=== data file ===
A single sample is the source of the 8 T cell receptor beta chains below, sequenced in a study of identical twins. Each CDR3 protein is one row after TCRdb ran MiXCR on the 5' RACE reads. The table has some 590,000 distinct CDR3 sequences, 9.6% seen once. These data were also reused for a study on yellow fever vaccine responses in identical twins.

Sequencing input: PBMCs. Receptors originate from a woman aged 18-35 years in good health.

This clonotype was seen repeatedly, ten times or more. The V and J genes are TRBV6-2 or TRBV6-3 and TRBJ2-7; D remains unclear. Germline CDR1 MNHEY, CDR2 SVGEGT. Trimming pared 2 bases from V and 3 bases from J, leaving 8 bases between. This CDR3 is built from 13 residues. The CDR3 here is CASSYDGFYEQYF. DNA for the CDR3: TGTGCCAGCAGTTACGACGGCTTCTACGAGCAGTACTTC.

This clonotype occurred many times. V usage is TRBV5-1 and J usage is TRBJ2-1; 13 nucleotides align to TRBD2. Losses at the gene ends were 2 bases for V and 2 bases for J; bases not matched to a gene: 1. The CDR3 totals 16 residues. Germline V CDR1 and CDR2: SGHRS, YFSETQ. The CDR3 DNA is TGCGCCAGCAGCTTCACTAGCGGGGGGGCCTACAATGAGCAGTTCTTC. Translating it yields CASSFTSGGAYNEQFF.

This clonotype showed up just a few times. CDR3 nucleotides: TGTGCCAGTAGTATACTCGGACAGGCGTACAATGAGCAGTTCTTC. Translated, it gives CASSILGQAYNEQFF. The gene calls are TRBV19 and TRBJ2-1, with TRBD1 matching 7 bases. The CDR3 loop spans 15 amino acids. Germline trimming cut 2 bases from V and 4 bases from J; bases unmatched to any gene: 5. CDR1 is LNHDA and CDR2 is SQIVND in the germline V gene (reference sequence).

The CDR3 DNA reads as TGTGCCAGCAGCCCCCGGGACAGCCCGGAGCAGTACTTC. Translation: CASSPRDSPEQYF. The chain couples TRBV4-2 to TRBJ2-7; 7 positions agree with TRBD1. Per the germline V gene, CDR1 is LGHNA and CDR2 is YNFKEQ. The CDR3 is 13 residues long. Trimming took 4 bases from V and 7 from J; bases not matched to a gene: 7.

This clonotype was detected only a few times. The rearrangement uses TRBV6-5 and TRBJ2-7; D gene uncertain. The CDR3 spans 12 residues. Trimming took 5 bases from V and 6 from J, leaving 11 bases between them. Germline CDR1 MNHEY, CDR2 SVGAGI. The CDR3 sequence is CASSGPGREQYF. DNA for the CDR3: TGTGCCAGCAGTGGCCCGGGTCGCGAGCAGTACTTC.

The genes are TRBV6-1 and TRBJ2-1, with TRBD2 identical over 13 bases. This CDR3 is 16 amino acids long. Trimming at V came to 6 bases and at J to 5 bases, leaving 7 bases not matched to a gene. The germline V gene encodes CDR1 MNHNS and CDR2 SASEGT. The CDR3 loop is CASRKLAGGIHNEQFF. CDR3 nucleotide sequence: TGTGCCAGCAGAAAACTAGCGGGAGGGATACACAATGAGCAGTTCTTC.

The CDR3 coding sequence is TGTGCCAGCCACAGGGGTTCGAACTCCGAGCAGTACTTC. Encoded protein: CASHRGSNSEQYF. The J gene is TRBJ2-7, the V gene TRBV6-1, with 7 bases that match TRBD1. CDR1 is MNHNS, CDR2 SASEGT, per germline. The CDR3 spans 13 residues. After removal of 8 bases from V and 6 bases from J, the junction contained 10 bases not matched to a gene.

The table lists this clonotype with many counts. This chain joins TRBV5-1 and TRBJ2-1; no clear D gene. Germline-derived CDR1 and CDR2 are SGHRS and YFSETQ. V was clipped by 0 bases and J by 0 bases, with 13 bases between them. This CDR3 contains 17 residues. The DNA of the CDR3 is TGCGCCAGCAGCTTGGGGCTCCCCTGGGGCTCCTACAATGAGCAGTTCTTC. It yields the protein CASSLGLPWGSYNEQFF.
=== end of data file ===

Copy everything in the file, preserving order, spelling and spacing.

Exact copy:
A single sample is the source of the 8 T cell receptor beta chains below, sequenced in a study of identical twins. Each CDR3 protein is one row after TCRdb ran MiXCR on the 5' RACE reads. The table has some 590,000 distinct CDR3 sequences, 9.6% seen once. These data were also reused for a study on yellow fever vaccine responses in identical twins.

Sequencing input: PBMCs. Receptors originate from a woman aged 18-35 years in good health.

This clonotype was seen repeatedly, ten times or more. The V and J genes are TRBV6-2 or TRBV6-3 and TRBJ2-7; D remains unclear. Germline CDR1 MNHEY, CDR2 SVGEGT. Trimming pared 2 bases from V and 3 bases from J, leaving 8 bases between. This CDR3 is built from 13 residues. The CDR3 here is CASSYDGFYEQYF. DNA for the CDR3: TGTGCCAGCAGTTACGACGGCTTCTACGAGCAGTACTTC.

This clonotype occurred many times. V usage is TRBV5-1 and J usage is TRBJ2-1; 13 nucleotides align to TRBD2. Losses at the gene ends were 2 bases for V and 2 bases for J; bases not matched to a gene: 1. The CDR3 totals 16 residues. Germline V CDR1 and CDR2: SGHRS, YFSETQ. The CDR3 DNA is TGCGCCAGCAGCTTCACTAGCGGGGGGGCCTACAATGAGCAGTTCTTC. Translating it yields CASSFTSGGAYNEQFF.

This clonotype showed up just a few times. CDR3 nucleotides: TGTGCCAGTAGTATACTCGGACAGGCGTACAATGAGCAGTTCTTC. Translated, it gives CASSILGQAYNEQFF. The gene calls are TRBV19 and TRBJ2-1, with TRBD1 matching 7 bases. The CDR3 loop spans 15 amino acids. Germline trimming cut 2 bases from V and 4 bases from J; bases unmatched to any gene: 5. CDR1 is LNHDA and CDR2 is SQIVND in the germline V gene (reference sequence).

The CDR3 DNA reads as TGTGCCAGCAGCCCCCGGGACAGCCCGGAGCAGTACTTC. Translation: CASSPRDSPEQYF. The chain couples TRBV4-2 to TRBJ2-7; 7 positions agree with TRBD1. Per the germline V gene, CDR1 is LGHNA and CDR2 is YNFKEQ. The CDR3 is 13 residues long. Trimming took 4 bases from V and 7 from J; bases not matched to a gene: 7.

This clonotype was detected only a few times. The rearrangement uses TRBV6-5 and TRBJ2-7; D gene uncertain. The CDR3 spans 12 residues. Trimming took 5 bases from V and 6 from J, leaving 11 bases between them. Germline CDR1 MNHEY, CDR2 SVGAGI. The CDR3 sequence is CASSGPGREQYF. DNA for the CDR3: TGTGCCAGCAGTGGCCCGGGTCGCGAGCAGTACTTC.

The genes are TRBV6-1 and TRBJ2-1, with TRBD2 identical over 13 bases. This CDR3 is 16 amino acids long. Trimming at V came to 6 bases and at J to 5 bases, leaving 7 bases not matched to a gene. The germline V gene encodes CDR1 MNHNS and CDR2 SASEGT. The CDR3 loop is CASRKLAGGIHNEQFF. CDR3 nucleotide sequence: TGTGCCAGCAGAAAACTAGCGGGAGGGATACACAATGAGCAGTTCTTC.

The CDR3 coding sequence is TGTGCCAGCCACAGGGGTTCGAACTCCGAGCAGTACTTC. Encoded protein: CASHRGSNSEQYF. The J gene is TRBJ2-7, the V gene TRBV6-1, with 7 bases that match TRBD1. CDR1 is MNHNS, CDR2 SASEGT, per germline. The CDR3 spans 13 residues. After removal of 8 bases from V and 6 bases from J, the junction contained 10 bases not matched to a gene.

The table lists this clonotype with many counts. This chain joins TRBV5-1 and TRBJ2-1; no clear D gene. Germline-derived CDR1 and CDR2 are SGHRS and YFSETQ. V was clipped by 0 bases and J by 0 bases, with 13 bases between them. This CDR3 contains 17 residues. The DNA of the CDR3 is TGCGCCAGCAGCTTGGGGCTCCCCTGGGGCTCCTACAATGAGCAGTTCTTC. It yields the protein CASSLGLPWGSYNEQFF.